Premier deal to lift BSkyB rates

Football sees the bigger picture - at a price for viewers

BSKYB subscribers are set to see the cost of watching their favourite Premier League matches rise by up to pounds 5 a month when the station's new four year pounds 670m TV football contract comes into force next year.

The price rise, the industry believes, will be needed to offset programming costs, which will spiral from around pounds 400m this year to more than pounds 600m in 1998, the first full year of the new deal.

Unfortunately for BSkyB, its desire to put parts of its sports coverage on a pay-per-view basis were put on hold by the Premier League in last week's deal, which saw off competition from United News & Media and a Carlton/Mirror Group consortium.

Pay-per-view will not be considered again until two years into the contract, or the 1998-99 season, a Premier League spokesman said.

The stakes for BSkyB are high. Until now it has built a successful market largely via sport. As of March, it had over 5 million subscribers, one in five of British households, with pounds 950m of turnover predicted this year. That has spurred the shares to reach new heights, valuing the company at pounds 7.5bn and earning managing director Sam Chisholm pounds 4.7m last year.

To maintain profits without increasing prices, BSkyB would have to add another million subscribers, according to analysts, and keep its current mix of highly profitable satellite-based subscriptions, 80 per cent of the total. Most growth to come will be from cable, however, meaning even more subscriptions will be needed just to stand still.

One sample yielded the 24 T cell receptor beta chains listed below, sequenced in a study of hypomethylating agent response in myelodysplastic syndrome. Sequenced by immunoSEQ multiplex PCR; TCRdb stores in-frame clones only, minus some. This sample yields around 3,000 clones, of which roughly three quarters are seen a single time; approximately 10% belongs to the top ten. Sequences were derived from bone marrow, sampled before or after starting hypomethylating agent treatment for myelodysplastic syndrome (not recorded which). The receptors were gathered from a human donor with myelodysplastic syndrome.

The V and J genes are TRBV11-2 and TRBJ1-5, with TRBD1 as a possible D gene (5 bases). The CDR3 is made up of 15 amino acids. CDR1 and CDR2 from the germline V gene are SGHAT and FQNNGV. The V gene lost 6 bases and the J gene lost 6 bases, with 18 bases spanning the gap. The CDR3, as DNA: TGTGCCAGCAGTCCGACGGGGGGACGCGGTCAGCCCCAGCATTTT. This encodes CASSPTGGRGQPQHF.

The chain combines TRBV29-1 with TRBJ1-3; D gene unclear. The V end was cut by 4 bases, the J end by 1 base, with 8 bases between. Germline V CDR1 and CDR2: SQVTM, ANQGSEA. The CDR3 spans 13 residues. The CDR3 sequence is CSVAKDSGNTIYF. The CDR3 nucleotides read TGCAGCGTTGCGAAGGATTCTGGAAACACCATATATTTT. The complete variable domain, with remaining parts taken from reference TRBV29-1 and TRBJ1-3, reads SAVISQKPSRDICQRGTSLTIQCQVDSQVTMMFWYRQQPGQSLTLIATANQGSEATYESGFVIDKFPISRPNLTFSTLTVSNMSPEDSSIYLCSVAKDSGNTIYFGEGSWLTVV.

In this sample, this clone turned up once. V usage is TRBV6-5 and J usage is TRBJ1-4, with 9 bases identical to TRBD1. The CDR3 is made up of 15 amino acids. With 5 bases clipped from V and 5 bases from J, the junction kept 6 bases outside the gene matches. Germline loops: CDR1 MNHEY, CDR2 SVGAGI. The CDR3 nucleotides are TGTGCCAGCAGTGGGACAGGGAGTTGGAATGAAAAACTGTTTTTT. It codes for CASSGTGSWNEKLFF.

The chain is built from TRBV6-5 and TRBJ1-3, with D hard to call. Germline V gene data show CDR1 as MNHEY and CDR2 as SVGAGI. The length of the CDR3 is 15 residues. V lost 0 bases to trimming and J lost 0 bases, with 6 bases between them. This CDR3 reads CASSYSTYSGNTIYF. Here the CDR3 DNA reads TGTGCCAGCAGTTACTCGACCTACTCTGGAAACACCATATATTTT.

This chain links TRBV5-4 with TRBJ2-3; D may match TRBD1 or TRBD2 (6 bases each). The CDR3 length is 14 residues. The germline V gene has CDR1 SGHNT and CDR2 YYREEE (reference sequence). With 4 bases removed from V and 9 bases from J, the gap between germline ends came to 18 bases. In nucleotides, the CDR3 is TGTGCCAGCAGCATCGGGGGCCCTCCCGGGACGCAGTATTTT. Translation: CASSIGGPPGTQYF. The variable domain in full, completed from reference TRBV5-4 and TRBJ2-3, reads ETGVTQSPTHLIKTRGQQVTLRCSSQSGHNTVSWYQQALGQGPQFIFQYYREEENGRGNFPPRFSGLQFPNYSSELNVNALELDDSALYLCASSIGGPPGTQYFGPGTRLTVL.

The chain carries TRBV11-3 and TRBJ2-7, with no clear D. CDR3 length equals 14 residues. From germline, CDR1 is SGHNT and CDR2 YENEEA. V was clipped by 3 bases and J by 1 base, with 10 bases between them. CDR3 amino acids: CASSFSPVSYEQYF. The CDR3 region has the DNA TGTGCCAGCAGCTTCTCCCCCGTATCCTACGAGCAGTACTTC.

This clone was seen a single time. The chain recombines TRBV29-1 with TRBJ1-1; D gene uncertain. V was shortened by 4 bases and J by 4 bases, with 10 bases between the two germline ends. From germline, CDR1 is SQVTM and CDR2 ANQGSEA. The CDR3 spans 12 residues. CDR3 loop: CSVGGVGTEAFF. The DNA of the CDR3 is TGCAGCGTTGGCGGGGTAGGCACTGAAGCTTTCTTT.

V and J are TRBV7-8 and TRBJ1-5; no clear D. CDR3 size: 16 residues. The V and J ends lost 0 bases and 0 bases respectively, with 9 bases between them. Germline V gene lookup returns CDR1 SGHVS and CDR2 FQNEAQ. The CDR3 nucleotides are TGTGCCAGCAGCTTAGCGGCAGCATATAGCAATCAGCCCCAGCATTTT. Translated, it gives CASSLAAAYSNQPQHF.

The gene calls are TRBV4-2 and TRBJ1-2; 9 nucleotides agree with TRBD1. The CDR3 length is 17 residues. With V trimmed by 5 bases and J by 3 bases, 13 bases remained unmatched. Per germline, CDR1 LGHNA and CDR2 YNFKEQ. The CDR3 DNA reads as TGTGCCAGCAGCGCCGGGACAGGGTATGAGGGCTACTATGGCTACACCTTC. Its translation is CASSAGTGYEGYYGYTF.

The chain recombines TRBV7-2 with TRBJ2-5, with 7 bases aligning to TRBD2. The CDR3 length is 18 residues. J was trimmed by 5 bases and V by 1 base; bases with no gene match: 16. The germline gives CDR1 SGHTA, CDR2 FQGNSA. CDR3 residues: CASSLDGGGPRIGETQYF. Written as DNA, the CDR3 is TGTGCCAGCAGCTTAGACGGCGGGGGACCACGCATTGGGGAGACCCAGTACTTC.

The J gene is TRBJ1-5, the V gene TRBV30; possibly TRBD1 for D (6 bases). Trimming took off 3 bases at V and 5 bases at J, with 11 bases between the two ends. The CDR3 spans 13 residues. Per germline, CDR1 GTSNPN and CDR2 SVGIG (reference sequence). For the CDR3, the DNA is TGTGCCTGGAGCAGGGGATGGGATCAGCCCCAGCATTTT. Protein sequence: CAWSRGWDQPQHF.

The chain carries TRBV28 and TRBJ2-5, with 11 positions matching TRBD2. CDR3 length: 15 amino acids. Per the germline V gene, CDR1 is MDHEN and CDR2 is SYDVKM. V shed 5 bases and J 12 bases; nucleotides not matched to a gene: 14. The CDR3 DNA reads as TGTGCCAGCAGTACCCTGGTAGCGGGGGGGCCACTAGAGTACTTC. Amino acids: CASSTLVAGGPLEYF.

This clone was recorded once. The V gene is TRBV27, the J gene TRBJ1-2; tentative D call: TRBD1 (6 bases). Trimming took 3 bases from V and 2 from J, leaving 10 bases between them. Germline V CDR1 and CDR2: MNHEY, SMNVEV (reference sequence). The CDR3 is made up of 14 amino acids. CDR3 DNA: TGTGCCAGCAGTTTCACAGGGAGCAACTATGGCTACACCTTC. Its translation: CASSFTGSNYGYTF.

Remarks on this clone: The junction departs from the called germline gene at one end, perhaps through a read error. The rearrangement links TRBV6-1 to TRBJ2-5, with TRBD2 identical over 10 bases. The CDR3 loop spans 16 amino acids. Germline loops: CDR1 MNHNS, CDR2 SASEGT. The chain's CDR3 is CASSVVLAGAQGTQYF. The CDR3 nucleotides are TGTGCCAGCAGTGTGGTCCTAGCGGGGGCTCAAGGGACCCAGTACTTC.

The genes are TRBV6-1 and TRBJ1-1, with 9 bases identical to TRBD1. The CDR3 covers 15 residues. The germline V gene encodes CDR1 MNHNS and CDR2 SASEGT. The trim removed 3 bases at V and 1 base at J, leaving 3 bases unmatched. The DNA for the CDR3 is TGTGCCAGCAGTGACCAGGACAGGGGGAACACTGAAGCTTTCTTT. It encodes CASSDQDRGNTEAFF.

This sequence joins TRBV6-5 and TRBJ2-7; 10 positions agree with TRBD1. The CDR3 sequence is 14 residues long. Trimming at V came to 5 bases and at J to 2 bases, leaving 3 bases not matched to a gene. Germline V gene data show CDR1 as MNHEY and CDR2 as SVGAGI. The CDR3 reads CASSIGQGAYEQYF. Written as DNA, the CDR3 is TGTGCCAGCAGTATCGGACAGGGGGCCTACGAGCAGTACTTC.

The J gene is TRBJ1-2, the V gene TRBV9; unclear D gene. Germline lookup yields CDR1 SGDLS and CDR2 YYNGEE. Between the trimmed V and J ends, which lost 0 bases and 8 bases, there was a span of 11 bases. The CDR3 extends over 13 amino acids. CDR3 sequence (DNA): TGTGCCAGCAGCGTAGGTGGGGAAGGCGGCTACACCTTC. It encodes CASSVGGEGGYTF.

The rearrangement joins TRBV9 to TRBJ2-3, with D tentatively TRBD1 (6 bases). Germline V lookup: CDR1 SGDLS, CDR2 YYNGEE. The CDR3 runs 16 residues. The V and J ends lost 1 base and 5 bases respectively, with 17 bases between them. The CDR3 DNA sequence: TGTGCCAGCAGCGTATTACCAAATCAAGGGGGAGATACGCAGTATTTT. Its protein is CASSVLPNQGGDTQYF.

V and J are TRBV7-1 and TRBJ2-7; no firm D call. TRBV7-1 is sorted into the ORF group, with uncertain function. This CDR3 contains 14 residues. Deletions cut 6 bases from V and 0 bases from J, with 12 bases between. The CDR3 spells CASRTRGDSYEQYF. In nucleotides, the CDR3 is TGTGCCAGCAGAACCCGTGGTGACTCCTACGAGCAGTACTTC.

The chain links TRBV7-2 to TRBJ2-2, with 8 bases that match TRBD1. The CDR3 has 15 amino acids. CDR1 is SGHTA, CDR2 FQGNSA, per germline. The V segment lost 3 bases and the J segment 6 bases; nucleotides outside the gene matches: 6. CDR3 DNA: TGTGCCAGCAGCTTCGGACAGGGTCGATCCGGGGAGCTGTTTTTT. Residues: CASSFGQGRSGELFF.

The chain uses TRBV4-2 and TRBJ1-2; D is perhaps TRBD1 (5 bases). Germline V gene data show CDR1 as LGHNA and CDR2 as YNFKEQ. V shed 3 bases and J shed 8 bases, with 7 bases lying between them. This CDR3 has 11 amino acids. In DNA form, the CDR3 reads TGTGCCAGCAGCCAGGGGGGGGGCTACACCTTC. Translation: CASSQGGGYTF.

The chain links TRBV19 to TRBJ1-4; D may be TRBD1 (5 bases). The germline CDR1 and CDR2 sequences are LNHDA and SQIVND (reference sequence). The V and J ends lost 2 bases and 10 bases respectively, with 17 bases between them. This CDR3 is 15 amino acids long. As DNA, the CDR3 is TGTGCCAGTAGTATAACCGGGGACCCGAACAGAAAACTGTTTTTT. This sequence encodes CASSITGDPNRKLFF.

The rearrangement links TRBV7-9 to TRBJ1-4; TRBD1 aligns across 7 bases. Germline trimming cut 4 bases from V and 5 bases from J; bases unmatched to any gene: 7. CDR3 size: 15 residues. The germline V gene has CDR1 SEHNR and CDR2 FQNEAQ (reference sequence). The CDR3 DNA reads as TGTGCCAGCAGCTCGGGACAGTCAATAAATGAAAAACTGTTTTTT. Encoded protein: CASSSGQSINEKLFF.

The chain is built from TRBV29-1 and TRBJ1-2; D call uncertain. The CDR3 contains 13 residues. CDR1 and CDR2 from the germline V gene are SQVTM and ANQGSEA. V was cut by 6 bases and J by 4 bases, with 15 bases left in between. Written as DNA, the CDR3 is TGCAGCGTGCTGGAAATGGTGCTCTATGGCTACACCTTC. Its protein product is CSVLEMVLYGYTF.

More likely, it will seek to squeeze more revenue from its existing base, which has proven surprisingly resilient with price rises in the past.

Without pay-per-view, BSkyB will not be able to charge large premiums for a top game like Manchester United-Liverpool, to ease the burden.

Its first foray, the pay-per-view fight between Frank Bruno and Mike Tyson generated an average pounds 5 an hour per subscriber - triple the level under monthly subscriptions

In a way BSkyB has been trapped by its own success, needing to keep the Premier League to retain its customer base, yet at the same time outbidding copycats. Last week, it had to trump a bid of pounds 1.5bn over 10 years from United's Lord Hollick .

Doubts are also rife over whether it can add many more subscribers using football, especially since the BBC will retain rights to show highlights on Match of the Day.

"The only way they could grow their business was to get exclusive rights, and that wasn't possible in the current political climate," said a source from one media rival.

However, analyst Dennis Exton of Nikko Europe believes it would be foolish to write its chances off. "They must have been damn confident to bid this sort of money," he says, "and they've proven that they can pull rabbits out of hats in the past."

Start your day with The Independent, sign up for daily news emails
Latest stories from i100
Have you tried new the Independent Digital Edition apps?
Independent Dating
and  

By clicking 'Search' you
are agreeing to our
Terms of Use.

iJobs Job Widget
iJobs Money & Business

Recruitment Genius: Compliance Manager

£40000 - £60000 per annum: Recruitment Genius: A Compliance Manager is require...